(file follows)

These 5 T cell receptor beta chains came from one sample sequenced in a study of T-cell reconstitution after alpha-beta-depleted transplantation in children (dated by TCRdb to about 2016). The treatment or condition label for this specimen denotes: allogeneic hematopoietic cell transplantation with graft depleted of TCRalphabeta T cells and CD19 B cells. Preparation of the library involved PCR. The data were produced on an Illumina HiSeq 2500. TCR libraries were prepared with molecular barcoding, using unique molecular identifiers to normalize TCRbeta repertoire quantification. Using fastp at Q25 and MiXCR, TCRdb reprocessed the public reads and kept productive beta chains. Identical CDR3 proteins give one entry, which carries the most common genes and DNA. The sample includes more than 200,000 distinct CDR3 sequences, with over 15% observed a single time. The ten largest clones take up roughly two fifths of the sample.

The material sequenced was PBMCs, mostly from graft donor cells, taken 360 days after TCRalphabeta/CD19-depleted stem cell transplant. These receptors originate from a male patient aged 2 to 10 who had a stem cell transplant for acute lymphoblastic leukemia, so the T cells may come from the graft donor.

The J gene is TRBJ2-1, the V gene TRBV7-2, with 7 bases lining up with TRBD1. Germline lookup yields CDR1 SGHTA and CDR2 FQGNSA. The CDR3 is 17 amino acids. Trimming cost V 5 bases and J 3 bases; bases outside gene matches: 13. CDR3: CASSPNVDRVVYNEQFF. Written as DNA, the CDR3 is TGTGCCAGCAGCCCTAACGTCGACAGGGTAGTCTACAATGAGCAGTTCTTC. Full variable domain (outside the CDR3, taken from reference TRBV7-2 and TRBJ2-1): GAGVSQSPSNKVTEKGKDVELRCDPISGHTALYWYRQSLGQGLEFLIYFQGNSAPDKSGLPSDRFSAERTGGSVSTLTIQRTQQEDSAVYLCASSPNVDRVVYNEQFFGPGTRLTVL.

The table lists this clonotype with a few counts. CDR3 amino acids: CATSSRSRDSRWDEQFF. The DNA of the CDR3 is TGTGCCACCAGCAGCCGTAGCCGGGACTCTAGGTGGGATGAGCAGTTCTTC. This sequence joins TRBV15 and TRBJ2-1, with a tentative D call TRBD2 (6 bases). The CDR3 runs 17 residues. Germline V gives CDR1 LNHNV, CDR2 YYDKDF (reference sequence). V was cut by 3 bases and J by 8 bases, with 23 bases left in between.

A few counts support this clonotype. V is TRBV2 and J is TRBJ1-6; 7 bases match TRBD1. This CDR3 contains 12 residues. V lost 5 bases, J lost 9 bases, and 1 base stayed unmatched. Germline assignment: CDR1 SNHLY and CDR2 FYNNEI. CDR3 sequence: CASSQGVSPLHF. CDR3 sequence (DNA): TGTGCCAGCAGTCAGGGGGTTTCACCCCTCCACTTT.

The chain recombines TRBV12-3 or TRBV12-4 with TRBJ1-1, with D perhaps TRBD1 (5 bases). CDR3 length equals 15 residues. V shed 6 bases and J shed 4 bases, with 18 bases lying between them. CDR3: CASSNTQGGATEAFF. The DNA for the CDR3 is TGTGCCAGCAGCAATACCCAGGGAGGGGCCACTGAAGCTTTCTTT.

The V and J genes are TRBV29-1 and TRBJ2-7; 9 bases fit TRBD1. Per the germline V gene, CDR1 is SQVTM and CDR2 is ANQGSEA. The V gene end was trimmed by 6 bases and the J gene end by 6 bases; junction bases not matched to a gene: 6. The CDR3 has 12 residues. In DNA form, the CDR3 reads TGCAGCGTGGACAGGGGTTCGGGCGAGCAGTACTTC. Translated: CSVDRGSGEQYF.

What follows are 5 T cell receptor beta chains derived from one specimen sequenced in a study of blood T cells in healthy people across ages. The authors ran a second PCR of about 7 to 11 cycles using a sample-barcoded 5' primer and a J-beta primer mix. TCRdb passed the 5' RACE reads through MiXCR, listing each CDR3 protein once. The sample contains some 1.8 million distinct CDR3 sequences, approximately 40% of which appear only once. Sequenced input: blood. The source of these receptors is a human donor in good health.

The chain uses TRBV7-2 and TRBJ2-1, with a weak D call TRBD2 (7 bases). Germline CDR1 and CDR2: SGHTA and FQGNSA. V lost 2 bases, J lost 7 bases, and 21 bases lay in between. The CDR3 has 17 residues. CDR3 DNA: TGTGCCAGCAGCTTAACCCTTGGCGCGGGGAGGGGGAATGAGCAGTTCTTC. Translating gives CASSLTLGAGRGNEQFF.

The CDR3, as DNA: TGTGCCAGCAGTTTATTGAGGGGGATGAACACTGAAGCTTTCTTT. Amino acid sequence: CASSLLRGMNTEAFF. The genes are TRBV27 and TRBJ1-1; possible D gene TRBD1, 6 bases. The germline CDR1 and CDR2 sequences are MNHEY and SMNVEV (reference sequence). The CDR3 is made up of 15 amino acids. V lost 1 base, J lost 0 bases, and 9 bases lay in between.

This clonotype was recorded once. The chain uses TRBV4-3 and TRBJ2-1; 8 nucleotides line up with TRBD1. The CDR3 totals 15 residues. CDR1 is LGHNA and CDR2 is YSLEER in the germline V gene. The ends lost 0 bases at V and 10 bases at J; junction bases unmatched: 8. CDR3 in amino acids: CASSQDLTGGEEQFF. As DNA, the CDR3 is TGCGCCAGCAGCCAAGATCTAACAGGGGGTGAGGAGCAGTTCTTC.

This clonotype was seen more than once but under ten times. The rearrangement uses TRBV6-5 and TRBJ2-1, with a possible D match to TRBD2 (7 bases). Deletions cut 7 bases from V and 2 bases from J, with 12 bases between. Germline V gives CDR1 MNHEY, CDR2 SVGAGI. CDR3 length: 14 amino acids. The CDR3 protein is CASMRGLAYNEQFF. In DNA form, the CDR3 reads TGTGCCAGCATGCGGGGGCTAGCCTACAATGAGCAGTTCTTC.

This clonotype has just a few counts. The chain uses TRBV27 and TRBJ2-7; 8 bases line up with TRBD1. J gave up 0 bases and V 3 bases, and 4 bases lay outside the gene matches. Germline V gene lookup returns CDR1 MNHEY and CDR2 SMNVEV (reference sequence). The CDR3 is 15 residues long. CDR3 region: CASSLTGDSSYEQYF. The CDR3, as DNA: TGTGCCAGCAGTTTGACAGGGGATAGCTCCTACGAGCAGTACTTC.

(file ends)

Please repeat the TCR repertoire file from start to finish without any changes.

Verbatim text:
These 5 T cell receptor beta chains came from one sample sequenced in a study of T-cell reconstitution after alpha-beta-depleted transplantation in children (dated by TCRdb to about 2016). The treatment or condition label for this specimen denotes: allogeneic hematopoietic cell transplantation with graft depleted of TCRalphabeta T cells and CD19 B cells. Preparation of the library involved PCR. The data were produced on an Illumina HiSeq 2500. TCR libraries were prepared with molecular barcoding, using unique molecular identifiers to normalize TCRbeta repertoire quantification. Using fastp at Q25 and MiXCR, TCRdb reprocessed the public reads and kept productive beta chains. Identical CDR3 proteins give one entry, which carries the most common genes and DNA. The sample includes more than 200,000 distinct CDR3 sequences, with over 15% observed a single time. The ten largest clones take up roughly two fifths of the sample.

The material sequenced was PBMCs, mostly from graft donor cells, taken 360 days after TCRalphabeta/CD19-depleted stem cell transplant. These receptors originate from a male patient aged 2 to 10 who had a stem cell transplant for acute lymphoblastic leukemia, so the T cells may come from the graft donor.

The J gene is TRBJ2-1, the V gene TRBV7-2, with 7 bases lining up with TRBD1. Germline lookup yields CDR1 SGHTA and CDR2 FQGNSA. The CDR3 is 17 amino acids. Trimming cost V 5 bases and J 3 bases; bases outside gene matches: 13. CDR3: CASSPNVDRVVYNEQFF. Written as DNA, the CDR3 is TGTGCCAGCAGCCCTAACGTCGACAGGGTAGTCTACAATGAGCAGTTCTTC. Full variable domain (outside the CDR3, taken from reference TRBV7-2 and TRBJ2-1): GAGVSQSPSNKVTEKGKDVELRCDPISGHTALYWYRQSLGQGLEFLIYFQGNSAPDKSGLPSDRFSAERTGGSVSTLTIQRTQQEDSAVYLCASSPNVDRVVYNEQFFGPGTRLTVL.

The table lists this clonotype with a few counts. CDR3 amino acids: CATSSRSRDSRWDEQFF. The DNA of the CDR3 is TGTGCCACCAGCAGCCGTAGCCGGGACTCTAGGTGGGATGAGCAGTTCTTC. This sequence joins TRBV15 and TRBJ2-1, with a tentative D call TRBD2 (6 bases). The CDR3 runs 17 residues. Germline V gives CDR1 LNHNV, CDR2 YYDKDF (reference sequence). V was cut by 3 bases and J by 8 bases, with 23 bases left in between.

A few counts support this clonotype. V is TRBV2 and J is TRBJ1-6; 7 bases match TRBD1. This CDR3 contains 12 residues. V lost 5 bases, J lost 9 bases, and 1 base stayed unmatched. Germline assignment: CDR1 SNHLY and CDR2 FYNNEI. CDR3 sequence: CASSQGVSPLHF. CDR3 sequence (DNA): TGTGCCAGCAGTCAGGGGGTTTCACCCCTCCACTTT.

The chain recombines TRBV12-3 or TRBV12-4 with TRBJ1-1, with D perhaps TRBD1 (5 bases). CDR3 length equals 15 residues. V shed 6 bases and J shed 4 bases, with 18 bases lying between them. CDR3: CASSNTQGGATEAFF. The DNA for the CDR3 is TGTGCCAGCAGCAATACCCAGGGAGGGGCCACTGAAGCTTTCTTT.

The V and J genes are TRBV29-1 and TRBJ2-7; 9 bases fit TRBD1. Per the germline V gene, CDR1 is SQVTM and CDR2 is ANQGSEA. The V gene end was trimmed by 6 bases and the J gene end by 6 bases; junction bases not matched to a gene: 6. The CDR3 has 12 residues. In DNA form, the CDR3 reads TGCAGCGTGGACAGGGGTTCGGGCGAGCAGTACTTC. Translated: CSVDRGSGEQYF.

What follows are 5 T cell receptor beta chains derived from one specimen sequenced in a study of blood T cells in healthy people across ages. The authors ran a second PCR of about 7 to 11 cycles using a sample-barcoded 5' primer and a J-beta primer mix. TCRdb passed the 5' RACE reads through MiXCR, listing each CDR3 protein once. The sample contains some 1.8 million distinct CDR3 sequences, approximately 40% of which appear only once. Sequenced input: blood. The source of these receptors is a human donor in good health.

The chain uses TRBV7-2 and TRBJ2-1, with a weak D call TRBD2 (7 bases). Germline CDR1 and CDR2: SGHTA and FQGNSA. V lost 2 bases, J lost 7 bases, and 21 bases lay in between. The CDR3 has 17 residues. CDR3 DNA: TGTGCCAGCAGCTTAACCCTTGGCGCGGGGAGGGGGAATGAGCAGTTCTTC. Translating gives CASSLTLGAGRGNEQFF.

The CDR3, as DNA: TGTGCCAGCAGTTTATTGAGGGGGATGAACACTGAAGCTTTCTTT. Amino acid sequence: CASSLLRGMNTEAFF. The genes are TRBV27 and TRBJ1-1; possible D gene TRBD1, 6 bases. The germline CDR1 and CDR2 sequences are MNHEY and SMNVEV (reference sequence). The CDR3 is made up of 15 amino acids. V lost 1 base, J lost 0 bases, and 9 bases lay in between.

This clonotype was recorded once. The chain uses TRBV4-3 and TRBJ2-1; 8 nucleotides line up with TRBD1. The CDR3 totals 15 residues. CDR1 is LGHNA and CDR2 is YSLEER in the germline V gene. The ends lost 0 bases at V and 10 bases at J; junction bases unmatched: 8. CDR3 in amino acids: CASSQDLTGGEEQFF. As DNA, the CDR3 is TGCGCCAGCAGCCAAGATCTAACAGGGGGTGAGGAGCAGTTCTTC.

This clonotype was seen more than once but under ten times. The rearrangement uses TRBV6-5 and TRBJ2-1, with a possible D match to TRBD2 (7 bases). Deletions cut 7 bases from V and 2 bases from J, with 12 bases between. Germline V gives CDR1 MNHEY, CDR2 SVGAGI. CDR3 length: 14 amino acids. The CDR3 protein is CASMRGLAYNEQFF. In DNA form, the CDR3 reads TGTGCCAGCATGCGGGGGCTAGCCTACAATGAGCAGTTCTTC.

This clonotype has just a few counts. The chain uses TRBV27 and TRBJ2-7; 8 bases line up with TRBD1. J gave up 0 bases and V 3 bases, and 4 bases lay outside the gene matches. Germline V gene lookup returns CDR1 MNHEY and CDR2 SMNVEV (reference sequence). The CDR3 is 15 residues long. CDR3 region: CASSLTGDSSYEQYF. The CDR3, as DNA: TGTGCCAGCAGTTTGACAGGGGATAGCTCCTACGAGCAGTACTTC.